$\begin{array}{c|cccc} &(0,0)&(0,1)&(1,0)&(1,1)\\\hline(0,0)&2&3&0&-1\$$0,1)&0&-2&0&\frac{1}{2}\\(1,0)&-2&1&2&4\\(1,1)&0&0&-1&1\end{array}$ In particular, the entries in the matrix \(\mathbf{A}$$ are the numbers $$\mathbf{A}(g,h)$$ where $$g,h\in G$$. So, we can refer to the $$((0,0),(1,0))$$ entry, which is $$3$$, but there is no $$(1,2)$$ entry.

If we take $$\mathbf{x}\in\mathbb{R}^{G}$$ where $$\mathbf{x}(0,0)=1,\ \mathbf{x}(0,1)=-1,\ \mathbf{x}(1,0)=0,$$ and $$\mathbf{x}(1,1)=2$$, then we can compute the matrix-vector product $$\mathbf{A}\mathbf{x}$$, and we see that

Theorem 3.3.  Let $$\mathbb{F}$$ be a field, and let $$\mathcal{M}$$ and $$\mathcal{N}$$ be finite nonempty sets.

(a) $$\mathbf{x} = \sum_{n\in\mathcal{N}}\mathbf{x}(n)\boldsymbol{\delta}_{n}$$ for any $$\mathbf{x}\in\mathbb{F}^{\mathcal{N}}$$.

(b) If $$\mathbf{L}:\mathbb{F}^{\mathcal{N}}\to\mathbb{F}^{\mathcal{M}}$$ is linear, then there exists $$\mathbf{A}\in\mathbb{F}^{\mathcal{M}\times\mathcal{N}}$$ such that $$\mathbf{L}(\mathbf{x}) = \mathbf{Ax}$$. Specifically, $$\mathbf{A}(m,n)=[\mathbf{L}(\boldsymbol{\delta}_{n})](m)$$ for each $$m\in\mathcal{M}$$ and $$n\in\mathcal{N}.$$

(c) Conversely, if $$\mathbf{A}\in\mathbb{F}^{\mathcal{M}\times\mathcal{N}}$$, then the function $$\mathbf{L}:\mathbb{F}^{\mathcal{N}}\to\mathbb{F}^{\mathcal{M}}$$ given by $$\mathbf{L}(\mathbf{x}) = \mathbf{Ax}$$ is linear. In this case we necessarily have $$[\mathbf{L}(\boldsymbol{\delta}_{n})](m) = \mathbf{A}(m,n)$$ for all $$m\in\mathcal{M}$$ and $$n\in\mathcal{N}.$$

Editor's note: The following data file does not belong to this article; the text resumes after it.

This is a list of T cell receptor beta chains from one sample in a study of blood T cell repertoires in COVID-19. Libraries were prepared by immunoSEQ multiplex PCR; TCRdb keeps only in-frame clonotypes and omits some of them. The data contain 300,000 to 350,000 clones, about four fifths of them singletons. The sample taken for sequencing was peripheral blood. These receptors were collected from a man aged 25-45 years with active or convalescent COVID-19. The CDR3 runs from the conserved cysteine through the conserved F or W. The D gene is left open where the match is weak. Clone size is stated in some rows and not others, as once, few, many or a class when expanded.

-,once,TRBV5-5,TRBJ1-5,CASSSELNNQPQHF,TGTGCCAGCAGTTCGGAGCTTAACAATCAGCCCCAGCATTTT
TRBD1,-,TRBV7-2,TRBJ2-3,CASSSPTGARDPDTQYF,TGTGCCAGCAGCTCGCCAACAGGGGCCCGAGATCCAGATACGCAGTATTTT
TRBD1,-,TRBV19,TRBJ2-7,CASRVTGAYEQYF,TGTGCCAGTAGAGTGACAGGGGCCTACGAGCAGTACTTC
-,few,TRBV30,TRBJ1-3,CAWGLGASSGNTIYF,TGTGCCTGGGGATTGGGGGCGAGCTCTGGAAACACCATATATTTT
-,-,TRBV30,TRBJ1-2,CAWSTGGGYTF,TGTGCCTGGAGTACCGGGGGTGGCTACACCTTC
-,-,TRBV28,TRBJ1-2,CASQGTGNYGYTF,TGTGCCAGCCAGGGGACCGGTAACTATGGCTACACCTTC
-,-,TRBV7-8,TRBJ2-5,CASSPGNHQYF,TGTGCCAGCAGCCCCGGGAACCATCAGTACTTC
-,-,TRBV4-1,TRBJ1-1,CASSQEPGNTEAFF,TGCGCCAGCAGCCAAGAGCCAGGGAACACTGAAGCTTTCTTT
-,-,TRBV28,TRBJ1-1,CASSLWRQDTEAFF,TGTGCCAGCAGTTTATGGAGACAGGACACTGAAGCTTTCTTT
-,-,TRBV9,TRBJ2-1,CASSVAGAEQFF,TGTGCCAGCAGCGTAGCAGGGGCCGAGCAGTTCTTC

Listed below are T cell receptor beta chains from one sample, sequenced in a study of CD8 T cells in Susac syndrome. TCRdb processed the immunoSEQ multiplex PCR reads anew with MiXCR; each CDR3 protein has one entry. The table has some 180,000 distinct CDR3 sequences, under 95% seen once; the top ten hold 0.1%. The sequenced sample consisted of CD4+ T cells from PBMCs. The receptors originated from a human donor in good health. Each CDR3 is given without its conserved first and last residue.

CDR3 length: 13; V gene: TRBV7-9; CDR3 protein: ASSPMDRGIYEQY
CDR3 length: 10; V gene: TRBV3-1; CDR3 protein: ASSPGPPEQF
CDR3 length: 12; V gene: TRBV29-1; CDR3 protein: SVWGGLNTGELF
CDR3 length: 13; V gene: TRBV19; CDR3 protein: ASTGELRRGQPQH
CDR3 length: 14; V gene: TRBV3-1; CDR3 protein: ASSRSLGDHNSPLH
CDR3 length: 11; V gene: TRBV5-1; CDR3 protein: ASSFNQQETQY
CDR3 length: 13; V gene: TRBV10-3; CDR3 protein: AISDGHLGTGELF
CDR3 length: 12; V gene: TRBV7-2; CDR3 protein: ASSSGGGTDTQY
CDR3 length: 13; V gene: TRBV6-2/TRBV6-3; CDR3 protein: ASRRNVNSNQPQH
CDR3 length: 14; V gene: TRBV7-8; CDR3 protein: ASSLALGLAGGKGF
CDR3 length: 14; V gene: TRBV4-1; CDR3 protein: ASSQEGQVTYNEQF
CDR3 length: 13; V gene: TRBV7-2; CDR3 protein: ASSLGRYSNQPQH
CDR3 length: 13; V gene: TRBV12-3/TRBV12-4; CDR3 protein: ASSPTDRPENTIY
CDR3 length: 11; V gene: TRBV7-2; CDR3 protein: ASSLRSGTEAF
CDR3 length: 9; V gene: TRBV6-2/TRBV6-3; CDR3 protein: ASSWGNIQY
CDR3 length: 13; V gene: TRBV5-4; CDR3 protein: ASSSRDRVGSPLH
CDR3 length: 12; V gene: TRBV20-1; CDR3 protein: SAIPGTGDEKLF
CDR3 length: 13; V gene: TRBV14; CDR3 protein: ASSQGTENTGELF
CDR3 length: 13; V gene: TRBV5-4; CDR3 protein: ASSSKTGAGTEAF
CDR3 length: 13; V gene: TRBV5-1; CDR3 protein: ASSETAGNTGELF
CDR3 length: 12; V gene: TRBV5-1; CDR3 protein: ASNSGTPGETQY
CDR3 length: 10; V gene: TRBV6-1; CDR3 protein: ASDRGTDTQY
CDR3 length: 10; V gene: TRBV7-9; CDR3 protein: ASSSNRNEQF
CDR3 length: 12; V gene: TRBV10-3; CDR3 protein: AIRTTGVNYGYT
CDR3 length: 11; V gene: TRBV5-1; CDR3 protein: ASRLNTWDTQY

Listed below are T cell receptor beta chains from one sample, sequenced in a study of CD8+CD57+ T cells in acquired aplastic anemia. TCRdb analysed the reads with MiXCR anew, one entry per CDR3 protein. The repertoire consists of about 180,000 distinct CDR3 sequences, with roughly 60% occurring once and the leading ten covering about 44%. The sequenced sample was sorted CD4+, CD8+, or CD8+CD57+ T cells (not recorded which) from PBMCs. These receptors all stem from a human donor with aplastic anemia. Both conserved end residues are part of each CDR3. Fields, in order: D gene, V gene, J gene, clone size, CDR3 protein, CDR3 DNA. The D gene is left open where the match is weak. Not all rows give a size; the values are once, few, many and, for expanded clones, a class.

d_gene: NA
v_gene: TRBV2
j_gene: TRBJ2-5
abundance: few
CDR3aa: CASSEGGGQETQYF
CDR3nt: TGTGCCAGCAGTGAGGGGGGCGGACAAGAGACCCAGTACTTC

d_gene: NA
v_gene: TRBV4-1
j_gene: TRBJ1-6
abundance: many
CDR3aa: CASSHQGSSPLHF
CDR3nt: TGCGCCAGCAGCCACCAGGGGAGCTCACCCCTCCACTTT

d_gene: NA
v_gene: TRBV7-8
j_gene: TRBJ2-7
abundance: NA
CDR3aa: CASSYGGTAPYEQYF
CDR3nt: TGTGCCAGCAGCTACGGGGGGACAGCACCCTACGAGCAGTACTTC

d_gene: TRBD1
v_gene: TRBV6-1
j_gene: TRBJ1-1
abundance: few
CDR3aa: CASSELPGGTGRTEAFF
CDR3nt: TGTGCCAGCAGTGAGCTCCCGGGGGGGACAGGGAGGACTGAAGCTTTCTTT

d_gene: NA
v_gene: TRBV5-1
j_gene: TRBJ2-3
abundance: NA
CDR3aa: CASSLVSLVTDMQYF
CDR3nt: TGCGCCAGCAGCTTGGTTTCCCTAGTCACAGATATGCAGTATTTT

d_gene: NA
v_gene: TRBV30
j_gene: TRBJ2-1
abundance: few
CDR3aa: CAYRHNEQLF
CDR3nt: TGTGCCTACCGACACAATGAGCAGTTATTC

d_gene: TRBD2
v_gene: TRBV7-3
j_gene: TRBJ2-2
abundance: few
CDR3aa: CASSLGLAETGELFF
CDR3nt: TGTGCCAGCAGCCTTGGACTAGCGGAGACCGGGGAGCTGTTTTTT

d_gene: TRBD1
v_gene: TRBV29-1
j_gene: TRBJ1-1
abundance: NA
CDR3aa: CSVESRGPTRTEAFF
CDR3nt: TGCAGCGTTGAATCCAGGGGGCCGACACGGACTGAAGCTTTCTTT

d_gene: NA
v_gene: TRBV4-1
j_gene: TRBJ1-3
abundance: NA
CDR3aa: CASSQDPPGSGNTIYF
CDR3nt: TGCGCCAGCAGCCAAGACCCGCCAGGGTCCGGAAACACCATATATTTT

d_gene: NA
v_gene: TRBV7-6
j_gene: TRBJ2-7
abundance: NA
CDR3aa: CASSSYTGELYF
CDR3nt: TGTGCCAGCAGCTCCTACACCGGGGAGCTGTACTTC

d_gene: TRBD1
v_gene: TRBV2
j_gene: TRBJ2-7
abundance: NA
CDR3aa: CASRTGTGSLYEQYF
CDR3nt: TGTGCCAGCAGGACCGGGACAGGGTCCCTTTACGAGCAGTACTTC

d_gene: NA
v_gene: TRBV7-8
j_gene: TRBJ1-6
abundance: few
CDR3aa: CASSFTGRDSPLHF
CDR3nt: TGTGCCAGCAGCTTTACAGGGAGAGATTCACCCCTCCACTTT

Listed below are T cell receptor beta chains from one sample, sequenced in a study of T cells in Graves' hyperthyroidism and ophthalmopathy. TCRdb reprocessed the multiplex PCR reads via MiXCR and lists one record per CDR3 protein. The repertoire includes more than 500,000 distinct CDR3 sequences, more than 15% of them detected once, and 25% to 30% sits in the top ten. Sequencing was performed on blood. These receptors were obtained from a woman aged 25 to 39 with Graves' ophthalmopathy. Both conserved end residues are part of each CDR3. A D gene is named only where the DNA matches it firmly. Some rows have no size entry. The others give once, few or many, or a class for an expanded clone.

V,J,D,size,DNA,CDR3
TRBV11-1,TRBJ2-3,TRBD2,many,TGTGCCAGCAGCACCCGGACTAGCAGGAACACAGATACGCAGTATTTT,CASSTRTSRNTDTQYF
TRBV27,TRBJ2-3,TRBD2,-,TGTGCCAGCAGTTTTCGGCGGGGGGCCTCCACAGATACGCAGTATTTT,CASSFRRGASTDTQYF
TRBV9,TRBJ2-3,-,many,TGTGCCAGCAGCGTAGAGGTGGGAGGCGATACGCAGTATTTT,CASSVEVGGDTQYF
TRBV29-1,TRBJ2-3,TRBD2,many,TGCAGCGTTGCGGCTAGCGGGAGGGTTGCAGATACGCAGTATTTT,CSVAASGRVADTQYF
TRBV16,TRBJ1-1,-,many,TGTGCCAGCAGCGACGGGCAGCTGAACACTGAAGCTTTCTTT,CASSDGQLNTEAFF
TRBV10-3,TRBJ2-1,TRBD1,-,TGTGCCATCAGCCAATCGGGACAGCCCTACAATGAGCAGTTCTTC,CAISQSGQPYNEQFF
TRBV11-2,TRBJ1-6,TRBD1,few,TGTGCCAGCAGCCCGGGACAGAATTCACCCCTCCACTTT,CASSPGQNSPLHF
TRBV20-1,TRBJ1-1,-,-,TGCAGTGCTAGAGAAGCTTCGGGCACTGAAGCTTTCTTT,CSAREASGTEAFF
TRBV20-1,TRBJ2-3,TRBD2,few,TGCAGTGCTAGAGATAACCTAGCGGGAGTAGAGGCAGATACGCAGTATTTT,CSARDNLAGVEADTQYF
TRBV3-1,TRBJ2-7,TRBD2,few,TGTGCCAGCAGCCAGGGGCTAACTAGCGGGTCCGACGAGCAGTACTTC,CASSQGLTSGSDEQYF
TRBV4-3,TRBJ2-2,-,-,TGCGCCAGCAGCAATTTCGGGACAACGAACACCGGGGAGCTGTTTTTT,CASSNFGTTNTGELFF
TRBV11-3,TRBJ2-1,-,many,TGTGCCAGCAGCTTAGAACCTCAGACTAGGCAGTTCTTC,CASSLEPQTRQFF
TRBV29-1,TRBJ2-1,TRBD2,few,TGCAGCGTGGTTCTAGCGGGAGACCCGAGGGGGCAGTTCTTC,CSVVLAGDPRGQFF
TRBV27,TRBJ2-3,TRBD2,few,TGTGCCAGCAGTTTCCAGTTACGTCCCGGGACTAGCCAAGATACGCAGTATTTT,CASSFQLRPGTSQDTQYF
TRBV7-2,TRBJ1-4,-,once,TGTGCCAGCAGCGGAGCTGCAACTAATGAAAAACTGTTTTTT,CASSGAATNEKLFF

Proof. (On the board and in the notes)

Note: Given a linear operator $$\mathbf{L}:\mathbb{F}^{\mathcal{N}}\to\mathbb{F}^{\mathcal{M}}$$, we say that the matrix $$\mathbf{A}$$ given by Theorem 3.3 (b) is the matrix representation of $$\mathbf{L}$$.

We will often use the same symbol to denote the function and its matrix representation.

Example.  Consider the identity operator $$\mathbf{I}:\mathbb{R}^{\mathcal{N}}\to\mathbb{R}^{\mathcal{N}}$$. The matrix representation given by Theorem 3.3 (b) is called the identity matrix. For example if $$\mathcal{N} = [3]$$, then

$\mathbf{I} = \begin{bmatrix}\boldsymbol{\delta}_{1} & \boldsymbol{\delta}_{2} & \boldsymbol{\delta}_{3}\end{bmatrix} = \begin{bmatrix} 1 & 0 & 0\\ 0 & 1 & 0\\ 0 & 0 & 1\end{bmatrix}$

Example. Let $$\mathbf{V}:\mathbb{R}^{3}\to\mathbb{R}^{2}$$ be given by

$\mathbf{V}\left(\left[\begin{matrix} a\\ b\\c\end{matrix}\right]\right) =a\begin{bmatrix} 1\\ 0\end{bmatrix} + b\begin{bmatrix} 0\\ 1\end{bmatrix} + c\begin{bmatrix} 0\\ 2\end{bmatrix}$

That is, $$\mathbf{V}$$ is the synthesis operator of the sequence $$\begin{bmatrix} 1\\ 0\end{bmatrix},\begin{bmatrix} 0\\ 1\end{bmatrix},\begin{bmatrix} 0\\ 2\end{bmatrix}$$.

By Theorem 3.3 (b) there is a matrix $$\mathbf{A}\in\mathbb{R}^{2\times 3}$$ such that $$\mathbf{V}(\mathbf{x}) = \mathbf{Ax}$$ for all $$\mathbf{x}\in\mathbb{R}^{3}$$. Using the formula for $$\mathbf{A}(m,n)$$ given in Theorem 3.3 (b) we see that

$\mathbf{A} = \begin{bmatrix} 1 & 0 & 0\\ 0 & 1 & 2\end{bmatrix}$

Example. Let $$\mathbf{L}:\mathbb{R}^{3}\to\mathbb{R}^{3}$$ be given by

$\mathbf{L}\left(\left[\begin{matrix} a\\ b\\c\end{matrix}\right]\right) =\begin{bmatrix} c\\ a\\ b\end{bmatrix}$

To find the matrix representation we compute